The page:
Crash victims weren't wearing seatbelts in 45 Quebec road deaths in 2018
The Canadian Press
Published Thursday, January 3, 2019 9:12AM EST
Last Updated Thursday, January 3, 2019 7:35PM EST
As many as 45 people died on Quebec roads in 2018 because they weren't wearing seatbelts – almost double the number from the year before.
The Surete du Quebec's annual road safety report, released Thursday, revealed preliminary data on collision in the province.
According to the report, the number of fatal collisions decreased from 243 in 2017 to 235 last year. The number of automobile-related deaths also fell from 268 to 253.
Seatbelts have been mandatory in Quebec since 1976, but after more than 40 years of the life-saving legislation, some still aren’t following the law.
“Unfortunately our preliminary record shows the numbers have almost doubled compared to 2017 where 23 victims who died in car collisions who were not wearing the seatbelt compared to 45 in 2018,” said SQ spokesperson Joyce Kemp.
Overall, the SQ report shows fewer people dying on Quebec roads: fatal collisions decreased from 243 in 2017 to 235 last year. The number of automobile-related deaths also fell from 268 to 253.
The report also shows fewer deaths among youth aged 16 to 24 - a decrease from 57 per cent in 2017, to 39 in 2018.
The AQ attributes that to the amendments in the Highway Safety Code.
“They have a limited number of passengers that they can have in their vehicle after midnight, so those are things that may indicate why they’re a decrease in the representation of drivers and passengers between 16 and 24 years old,” said Kemp.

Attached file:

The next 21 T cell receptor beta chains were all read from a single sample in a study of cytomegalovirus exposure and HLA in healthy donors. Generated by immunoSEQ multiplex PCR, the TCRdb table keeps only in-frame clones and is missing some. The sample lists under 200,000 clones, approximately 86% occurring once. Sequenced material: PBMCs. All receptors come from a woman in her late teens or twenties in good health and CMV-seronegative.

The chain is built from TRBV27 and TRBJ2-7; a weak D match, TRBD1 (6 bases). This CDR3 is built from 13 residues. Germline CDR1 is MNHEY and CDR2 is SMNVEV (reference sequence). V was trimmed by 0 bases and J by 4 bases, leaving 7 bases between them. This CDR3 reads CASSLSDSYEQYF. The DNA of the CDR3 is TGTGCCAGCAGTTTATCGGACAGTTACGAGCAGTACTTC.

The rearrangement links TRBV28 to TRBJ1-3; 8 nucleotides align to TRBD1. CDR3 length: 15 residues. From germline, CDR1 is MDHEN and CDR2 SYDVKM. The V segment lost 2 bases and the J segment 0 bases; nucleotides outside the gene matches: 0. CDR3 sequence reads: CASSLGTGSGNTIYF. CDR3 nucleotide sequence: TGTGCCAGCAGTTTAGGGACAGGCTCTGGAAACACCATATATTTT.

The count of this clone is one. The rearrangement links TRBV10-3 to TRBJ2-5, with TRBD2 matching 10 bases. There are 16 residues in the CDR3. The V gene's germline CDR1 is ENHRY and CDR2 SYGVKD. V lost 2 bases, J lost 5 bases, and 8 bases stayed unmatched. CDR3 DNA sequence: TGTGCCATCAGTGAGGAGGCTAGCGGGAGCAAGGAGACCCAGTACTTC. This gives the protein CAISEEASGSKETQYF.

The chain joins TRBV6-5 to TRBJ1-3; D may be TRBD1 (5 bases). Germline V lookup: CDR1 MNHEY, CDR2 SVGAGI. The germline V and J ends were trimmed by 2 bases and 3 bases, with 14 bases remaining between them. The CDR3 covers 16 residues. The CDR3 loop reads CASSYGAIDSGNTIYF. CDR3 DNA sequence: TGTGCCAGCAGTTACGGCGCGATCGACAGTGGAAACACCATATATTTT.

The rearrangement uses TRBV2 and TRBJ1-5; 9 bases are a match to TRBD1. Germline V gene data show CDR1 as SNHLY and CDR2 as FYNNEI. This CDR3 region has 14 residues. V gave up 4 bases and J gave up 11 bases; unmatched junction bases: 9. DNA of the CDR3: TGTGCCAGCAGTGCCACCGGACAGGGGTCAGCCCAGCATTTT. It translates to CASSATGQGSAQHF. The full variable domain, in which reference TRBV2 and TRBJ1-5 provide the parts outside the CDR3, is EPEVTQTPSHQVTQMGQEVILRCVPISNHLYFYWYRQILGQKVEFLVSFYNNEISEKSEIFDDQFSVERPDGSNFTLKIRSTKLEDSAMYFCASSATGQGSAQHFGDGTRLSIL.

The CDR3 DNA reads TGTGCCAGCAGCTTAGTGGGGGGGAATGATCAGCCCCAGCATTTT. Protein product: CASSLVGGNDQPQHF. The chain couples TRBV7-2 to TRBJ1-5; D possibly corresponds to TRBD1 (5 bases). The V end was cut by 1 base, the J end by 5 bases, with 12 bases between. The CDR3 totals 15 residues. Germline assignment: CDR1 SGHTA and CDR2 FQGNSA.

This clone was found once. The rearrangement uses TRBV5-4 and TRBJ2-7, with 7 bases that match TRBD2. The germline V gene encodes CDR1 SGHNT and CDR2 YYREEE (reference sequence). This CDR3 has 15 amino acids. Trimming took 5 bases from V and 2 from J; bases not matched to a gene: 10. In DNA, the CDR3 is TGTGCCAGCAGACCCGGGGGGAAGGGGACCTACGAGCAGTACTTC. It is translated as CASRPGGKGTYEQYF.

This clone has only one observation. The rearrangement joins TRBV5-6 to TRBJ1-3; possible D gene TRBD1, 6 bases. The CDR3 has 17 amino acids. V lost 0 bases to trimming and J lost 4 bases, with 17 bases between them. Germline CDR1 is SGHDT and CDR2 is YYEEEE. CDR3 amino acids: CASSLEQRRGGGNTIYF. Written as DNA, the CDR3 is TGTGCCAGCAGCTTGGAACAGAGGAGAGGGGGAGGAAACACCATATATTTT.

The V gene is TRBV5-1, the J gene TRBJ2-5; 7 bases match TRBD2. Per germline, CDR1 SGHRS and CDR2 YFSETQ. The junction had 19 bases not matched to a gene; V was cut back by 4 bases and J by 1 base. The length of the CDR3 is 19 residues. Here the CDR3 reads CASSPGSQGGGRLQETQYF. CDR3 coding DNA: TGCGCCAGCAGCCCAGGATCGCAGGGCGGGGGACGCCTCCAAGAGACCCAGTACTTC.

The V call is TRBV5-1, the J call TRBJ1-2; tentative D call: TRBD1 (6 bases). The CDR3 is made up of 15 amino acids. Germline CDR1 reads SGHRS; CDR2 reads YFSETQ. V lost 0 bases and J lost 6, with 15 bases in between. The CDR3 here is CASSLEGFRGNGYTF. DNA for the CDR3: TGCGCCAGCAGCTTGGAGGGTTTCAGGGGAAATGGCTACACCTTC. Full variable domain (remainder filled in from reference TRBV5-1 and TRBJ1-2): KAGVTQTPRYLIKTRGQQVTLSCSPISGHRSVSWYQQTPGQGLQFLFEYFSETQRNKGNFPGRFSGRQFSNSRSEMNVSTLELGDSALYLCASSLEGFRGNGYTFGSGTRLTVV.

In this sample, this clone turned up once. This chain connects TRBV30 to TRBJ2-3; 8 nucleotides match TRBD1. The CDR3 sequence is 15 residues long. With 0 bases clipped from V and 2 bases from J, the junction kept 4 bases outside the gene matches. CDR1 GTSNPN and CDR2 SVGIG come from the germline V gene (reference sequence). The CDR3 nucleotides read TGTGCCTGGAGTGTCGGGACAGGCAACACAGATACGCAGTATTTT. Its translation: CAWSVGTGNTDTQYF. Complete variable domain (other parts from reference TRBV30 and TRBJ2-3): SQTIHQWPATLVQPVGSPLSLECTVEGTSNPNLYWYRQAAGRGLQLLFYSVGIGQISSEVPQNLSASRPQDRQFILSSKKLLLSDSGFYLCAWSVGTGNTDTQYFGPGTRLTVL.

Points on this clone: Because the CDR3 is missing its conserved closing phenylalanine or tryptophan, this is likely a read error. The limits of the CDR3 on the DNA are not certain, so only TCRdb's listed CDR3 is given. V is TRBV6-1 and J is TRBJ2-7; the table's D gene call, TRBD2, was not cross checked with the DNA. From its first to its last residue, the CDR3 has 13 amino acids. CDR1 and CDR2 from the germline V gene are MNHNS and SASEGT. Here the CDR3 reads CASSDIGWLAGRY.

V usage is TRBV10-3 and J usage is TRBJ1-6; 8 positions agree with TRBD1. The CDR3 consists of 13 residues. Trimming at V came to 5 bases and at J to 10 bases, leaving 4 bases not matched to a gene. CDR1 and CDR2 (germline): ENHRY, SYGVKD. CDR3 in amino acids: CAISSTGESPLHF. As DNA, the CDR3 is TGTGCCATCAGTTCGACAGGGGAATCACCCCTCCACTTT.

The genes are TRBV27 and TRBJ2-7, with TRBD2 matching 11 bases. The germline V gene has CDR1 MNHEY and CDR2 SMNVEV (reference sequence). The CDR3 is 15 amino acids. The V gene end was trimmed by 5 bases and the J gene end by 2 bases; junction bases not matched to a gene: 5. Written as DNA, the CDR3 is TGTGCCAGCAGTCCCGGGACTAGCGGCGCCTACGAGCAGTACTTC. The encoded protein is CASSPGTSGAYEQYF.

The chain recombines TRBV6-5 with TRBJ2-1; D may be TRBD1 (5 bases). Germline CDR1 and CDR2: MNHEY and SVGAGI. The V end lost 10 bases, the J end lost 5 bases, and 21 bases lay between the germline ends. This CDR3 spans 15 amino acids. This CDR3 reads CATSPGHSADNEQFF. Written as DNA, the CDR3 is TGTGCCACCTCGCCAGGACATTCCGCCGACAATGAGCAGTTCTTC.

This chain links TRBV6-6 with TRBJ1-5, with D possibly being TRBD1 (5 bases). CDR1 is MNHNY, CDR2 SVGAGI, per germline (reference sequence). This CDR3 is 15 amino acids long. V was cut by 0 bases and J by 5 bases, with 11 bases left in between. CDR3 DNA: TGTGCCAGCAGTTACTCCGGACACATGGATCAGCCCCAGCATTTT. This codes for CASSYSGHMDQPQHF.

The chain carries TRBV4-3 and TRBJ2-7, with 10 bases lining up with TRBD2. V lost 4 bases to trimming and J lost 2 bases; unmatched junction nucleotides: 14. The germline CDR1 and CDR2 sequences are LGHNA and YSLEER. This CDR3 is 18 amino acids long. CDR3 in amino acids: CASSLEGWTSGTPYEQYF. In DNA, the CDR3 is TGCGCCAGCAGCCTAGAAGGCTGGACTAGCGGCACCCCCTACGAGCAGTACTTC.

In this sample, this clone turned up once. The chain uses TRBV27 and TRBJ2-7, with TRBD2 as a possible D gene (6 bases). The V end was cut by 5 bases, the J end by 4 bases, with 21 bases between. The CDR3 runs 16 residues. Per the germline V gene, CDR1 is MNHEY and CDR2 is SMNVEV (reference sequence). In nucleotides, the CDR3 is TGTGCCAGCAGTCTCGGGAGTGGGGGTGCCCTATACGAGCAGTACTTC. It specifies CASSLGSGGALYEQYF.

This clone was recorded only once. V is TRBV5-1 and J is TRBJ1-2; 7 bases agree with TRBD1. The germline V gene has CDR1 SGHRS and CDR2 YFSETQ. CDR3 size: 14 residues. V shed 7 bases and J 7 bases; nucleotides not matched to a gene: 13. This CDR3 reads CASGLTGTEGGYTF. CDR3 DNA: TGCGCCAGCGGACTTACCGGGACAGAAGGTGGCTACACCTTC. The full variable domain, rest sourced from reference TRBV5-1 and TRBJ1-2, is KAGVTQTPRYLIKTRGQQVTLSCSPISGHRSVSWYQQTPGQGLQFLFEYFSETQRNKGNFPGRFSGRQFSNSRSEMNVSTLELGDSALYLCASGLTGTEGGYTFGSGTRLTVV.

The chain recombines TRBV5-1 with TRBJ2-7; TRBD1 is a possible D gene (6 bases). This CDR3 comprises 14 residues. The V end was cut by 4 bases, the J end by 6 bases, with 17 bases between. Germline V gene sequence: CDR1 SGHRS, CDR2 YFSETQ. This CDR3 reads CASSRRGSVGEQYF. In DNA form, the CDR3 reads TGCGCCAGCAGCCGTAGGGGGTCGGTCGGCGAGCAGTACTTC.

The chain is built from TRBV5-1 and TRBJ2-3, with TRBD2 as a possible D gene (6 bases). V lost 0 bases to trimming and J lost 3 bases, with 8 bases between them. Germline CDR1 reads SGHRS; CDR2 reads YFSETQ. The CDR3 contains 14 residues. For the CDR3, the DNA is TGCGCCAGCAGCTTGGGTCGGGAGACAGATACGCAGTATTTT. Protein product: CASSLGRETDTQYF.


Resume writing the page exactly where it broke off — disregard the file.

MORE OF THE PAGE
The top three reasons for fatal collisions remain the same:
The number of fatal crashes linked to excessive speed decreased from 76 to 72 over one year; however, the SQ reported that speeding still causes approximately 30 per cent of road accidents.
2: Distracted driving
Distracted driving, including the use of cell phones, was the cause of approximately 11 per cent of deadly accidents.
3: Impaired driving
Impaired driving with alcohol, drugs, or a combination of both, comes third, despite a slight decrease to 8 per cent in 2018.
Mothers Against Drunk Driving is skeptical of that statistic.
“If an impaired driver crashes into a vehicle, they will do the autopsy on the dead driver. If the dead driver is a sober driver, that crash is not alcohol related and yet it’s an impaired driver who caused the crash,” said MADD Montreal's Director at Large, Theresa-Anne Kramer.